Post-Anarchism and Psychoanalysis
The Revolutionary Impulse of Melancholia
I’d like to begin with a statement that I made a few months ago while nearing the end of a seminar for some students in Russia. You know, when I speak, I frequently surprise myself. This happens because I permit myself every opportunity to ramble. Maybe that’s not exactly what you might call ‘teaching,’ but it certainly has its pedagogical effects. When I speak as a teacher it is as if I am involved in a psychoanalytic session. I am surprised--as typically happens in an analysis--by my own speech. This was an important aspect of undergoing psychoanalysis for Freud. He named it the ‘parapraxis.’ And in his work on dreams he also discussed the ‘latent’ content, discoverable through interpretation of the ‘manifest content.’ Lacan even made a distinction like that in his earlier teaching between ‘empty’ and ‘full’ speech. The latter invokes a meaning that is susceptible to psychoanalytic interpretation. In any case, what I said to those Russian students was surprising but it didn’t imply that there was some deeper meaning to be interpreted inside of it.
I remain committed to the statement that surprised me. What I said was that there are no genuine revolutionaries without melancholia. I’m sure that this statement will irritate some clinicians. For many of them, melancholia is a very serious condition that involves, among other things, suicidal ideation. I respect that it is important to have what is called a ‘differential clinic.’ So I’m not intended to challenge this position by playing loose with the definition. In any case, I don’t want to repeat all of the heavy lifting that brought me to make that claim. But what is melancholia? Put simply, it exists, not, as one might expect, when one discovers that the world has collapsed, but rather when one realizes that one never existed in the world from the very beginning. In such circumstances, in some sense, there is nothing but ‘world.’ It is a world of profound subjective destitution, to put it mildly. The melancholic cannot seem to conquer a place for itself in the world. (I am here repurposing Lacan’s statement on psychosis.)
I would even claim that the melancholic experience is one of only ‘revolution.’ Lacan once reminded his students that the word ‘revolution’ means ‘to return to the same.’ Hence, in the 1970s, he said: “this term ‘revolution’ in the use made of it in the mechanics of heavenly bodies, means a return to the state.” He added: “the master’s discourse accomplishes its own revolution in the sense of doing a complete circle.” How should we read this? I take it to imply that there was something ‘real’ at stake in his conception of revolution. I am surprised, therefore, to discover that Lacan was actually quite interested in revolutions. The concept of the ‘real’ was for him pivotal. And perhaps you already know that he once gave a definition of the ‘real’ as that which ‘always returns to its place.’ His example was precisely the movement of heavenly bodies. It would therefore seem as though the concept of the ‘real’ and that of ‘revolution’ are in some ways homologous. There is a ‘real’ at stake in melancholia that is revolutionary and that forces us to reflect also upon the concepts of repetition, circularity, and even fixation. The melancholic is therefore the one for whom there is most certainly a revolution, but without there being any place for herself in the world.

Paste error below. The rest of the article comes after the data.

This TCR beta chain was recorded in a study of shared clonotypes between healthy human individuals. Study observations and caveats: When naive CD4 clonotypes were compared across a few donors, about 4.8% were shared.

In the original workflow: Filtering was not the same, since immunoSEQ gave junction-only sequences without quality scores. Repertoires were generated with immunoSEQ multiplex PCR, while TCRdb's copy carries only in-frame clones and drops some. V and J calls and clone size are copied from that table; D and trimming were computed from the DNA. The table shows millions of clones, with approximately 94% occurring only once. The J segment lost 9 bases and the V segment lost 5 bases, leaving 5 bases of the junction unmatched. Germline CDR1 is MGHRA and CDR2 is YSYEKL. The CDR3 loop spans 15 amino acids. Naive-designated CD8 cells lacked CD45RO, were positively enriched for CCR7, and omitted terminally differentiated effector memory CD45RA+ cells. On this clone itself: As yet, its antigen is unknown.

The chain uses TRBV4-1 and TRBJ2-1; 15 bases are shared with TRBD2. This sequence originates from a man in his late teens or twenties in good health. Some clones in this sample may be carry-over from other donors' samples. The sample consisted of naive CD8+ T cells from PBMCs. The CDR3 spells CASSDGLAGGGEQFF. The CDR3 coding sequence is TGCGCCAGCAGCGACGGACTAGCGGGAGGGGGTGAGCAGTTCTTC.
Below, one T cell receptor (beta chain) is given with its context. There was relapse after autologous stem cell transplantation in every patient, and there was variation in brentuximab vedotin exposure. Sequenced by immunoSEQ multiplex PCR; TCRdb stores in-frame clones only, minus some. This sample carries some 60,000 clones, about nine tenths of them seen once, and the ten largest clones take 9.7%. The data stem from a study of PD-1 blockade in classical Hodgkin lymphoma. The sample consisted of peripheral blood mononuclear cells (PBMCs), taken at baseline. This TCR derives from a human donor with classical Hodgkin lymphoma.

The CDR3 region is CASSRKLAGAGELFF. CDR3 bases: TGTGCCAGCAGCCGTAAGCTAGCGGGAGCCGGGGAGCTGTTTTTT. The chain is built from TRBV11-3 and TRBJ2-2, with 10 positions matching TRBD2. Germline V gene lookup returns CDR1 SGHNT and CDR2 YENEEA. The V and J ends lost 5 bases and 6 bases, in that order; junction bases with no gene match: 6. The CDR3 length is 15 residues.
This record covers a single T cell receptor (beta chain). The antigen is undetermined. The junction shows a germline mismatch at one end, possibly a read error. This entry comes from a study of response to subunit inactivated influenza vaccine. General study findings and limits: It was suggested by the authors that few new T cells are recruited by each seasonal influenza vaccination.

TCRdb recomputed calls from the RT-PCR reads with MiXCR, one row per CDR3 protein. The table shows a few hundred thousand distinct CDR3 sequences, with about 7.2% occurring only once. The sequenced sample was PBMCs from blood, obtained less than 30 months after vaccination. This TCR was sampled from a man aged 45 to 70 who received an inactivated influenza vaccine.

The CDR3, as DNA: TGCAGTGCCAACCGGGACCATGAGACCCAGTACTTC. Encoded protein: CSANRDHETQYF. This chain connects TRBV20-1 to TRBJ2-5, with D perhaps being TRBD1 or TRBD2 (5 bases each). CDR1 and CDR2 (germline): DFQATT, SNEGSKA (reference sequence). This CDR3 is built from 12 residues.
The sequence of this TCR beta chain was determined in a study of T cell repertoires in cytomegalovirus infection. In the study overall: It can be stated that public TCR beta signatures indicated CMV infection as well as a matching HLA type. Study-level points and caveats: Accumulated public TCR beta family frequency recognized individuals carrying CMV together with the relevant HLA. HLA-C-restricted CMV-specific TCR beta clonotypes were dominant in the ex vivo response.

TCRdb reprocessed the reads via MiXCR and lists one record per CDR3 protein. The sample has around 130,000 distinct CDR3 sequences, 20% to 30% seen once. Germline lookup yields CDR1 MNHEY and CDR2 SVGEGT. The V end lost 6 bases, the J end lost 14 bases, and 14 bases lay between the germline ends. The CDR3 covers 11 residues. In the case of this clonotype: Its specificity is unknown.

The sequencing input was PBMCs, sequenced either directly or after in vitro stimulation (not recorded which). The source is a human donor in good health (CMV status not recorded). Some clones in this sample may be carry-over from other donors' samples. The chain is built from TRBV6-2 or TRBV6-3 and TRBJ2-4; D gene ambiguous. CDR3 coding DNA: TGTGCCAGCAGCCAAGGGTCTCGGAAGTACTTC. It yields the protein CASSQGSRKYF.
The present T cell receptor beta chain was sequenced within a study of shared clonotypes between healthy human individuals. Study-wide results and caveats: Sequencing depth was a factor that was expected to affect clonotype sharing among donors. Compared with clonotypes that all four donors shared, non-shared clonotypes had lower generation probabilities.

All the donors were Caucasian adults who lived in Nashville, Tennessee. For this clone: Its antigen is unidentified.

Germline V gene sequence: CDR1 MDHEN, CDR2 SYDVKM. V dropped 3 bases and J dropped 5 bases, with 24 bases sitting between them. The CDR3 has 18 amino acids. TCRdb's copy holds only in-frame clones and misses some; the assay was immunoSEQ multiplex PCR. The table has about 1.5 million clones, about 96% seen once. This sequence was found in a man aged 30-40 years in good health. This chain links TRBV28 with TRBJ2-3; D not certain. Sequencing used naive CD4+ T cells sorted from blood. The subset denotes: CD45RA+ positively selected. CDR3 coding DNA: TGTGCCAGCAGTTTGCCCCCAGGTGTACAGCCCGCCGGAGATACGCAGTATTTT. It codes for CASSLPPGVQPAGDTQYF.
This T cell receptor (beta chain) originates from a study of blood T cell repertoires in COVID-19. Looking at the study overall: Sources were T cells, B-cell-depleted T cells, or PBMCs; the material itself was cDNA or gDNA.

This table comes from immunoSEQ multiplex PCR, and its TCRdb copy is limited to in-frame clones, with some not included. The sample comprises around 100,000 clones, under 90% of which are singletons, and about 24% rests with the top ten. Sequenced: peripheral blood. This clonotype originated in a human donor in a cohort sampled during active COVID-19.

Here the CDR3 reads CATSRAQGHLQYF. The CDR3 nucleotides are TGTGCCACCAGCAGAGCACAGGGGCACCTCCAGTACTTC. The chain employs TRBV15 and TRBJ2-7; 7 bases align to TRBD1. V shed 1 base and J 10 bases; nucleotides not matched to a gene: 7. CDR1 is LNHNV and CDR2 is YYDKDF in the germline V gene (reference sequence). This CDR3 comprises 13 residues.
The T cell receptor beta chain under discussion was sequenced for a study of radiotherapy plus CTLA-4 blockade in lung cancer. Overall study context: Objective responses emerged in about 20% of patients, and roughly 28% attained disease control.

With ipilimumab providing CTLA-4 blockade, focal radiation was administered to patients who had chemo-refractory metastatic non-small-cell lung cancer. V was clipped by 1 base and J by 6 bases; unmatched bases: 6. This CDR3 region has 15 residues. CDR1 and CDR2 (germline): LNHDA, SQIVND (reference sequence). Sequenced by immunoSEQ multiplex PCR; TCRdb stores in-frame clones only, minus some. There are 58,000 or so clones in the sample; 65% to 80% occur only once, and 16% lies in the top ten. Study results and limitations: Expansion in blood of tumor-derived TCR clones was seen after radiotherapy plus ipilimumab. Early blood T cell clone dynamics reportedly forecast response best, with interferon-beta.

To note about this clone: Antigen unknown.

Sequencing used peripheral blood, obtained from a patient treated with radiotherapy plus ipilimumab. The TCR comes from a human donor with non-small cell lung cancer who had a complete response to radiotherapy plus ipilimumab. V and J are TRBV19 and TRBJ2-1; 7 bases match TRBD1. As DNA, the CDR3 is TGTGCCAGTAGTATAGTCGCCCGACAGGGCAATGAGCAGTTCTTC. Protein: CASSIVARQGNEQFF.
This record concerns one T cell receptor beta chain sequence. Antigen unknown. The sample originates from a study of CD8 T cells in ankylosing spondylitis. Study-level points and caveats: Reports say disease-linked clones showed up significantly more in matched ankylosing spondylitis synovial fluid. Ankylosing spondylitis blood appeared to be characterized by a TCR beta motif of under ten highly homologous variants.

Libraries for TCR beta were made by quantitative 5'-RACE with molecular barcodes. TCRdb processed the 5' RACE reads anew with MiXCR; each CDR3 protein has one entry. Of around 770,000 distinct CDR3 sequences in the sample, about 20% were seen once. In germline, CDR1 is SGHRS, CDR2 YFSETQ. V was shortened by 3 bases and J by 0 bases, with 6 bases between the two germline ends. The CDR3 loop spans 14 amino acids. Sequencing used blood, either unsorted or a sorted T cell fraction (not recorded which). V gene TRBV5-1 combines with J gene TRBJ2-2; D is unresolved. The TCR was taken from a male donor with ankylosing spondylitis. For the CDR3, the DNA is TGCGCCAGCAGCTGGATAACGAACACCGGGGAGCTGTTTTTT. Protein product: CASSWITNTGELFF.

This is what differentiates the melancholic from the hysteric. The latter, in the first instance, confronts a world. The hysterical subject situates her revolutionary aspirations in some relation to the world. It doesn’t imply that it works out well for her. But she demands something from the world. She demands that there be a transgression of the laws which sustain it. She is not necessarily the instrument of the world, as in perversion, but she does aim to expose the world’s inadequacies and to force it to take stock. Yet, for all of that, to put it simply, she remains subjected to that world. For example, the hysteric will come inside of the walls of your world for no other reason than to demand that you go outside of the world. In fact, this is what one revolutionary student did during one of Lacan’s seminars. The student interrupted Lacan in order to demand that he stop teaching, that he stop speaking. The demand was for him to go outside of speech. I’ll quote the incident: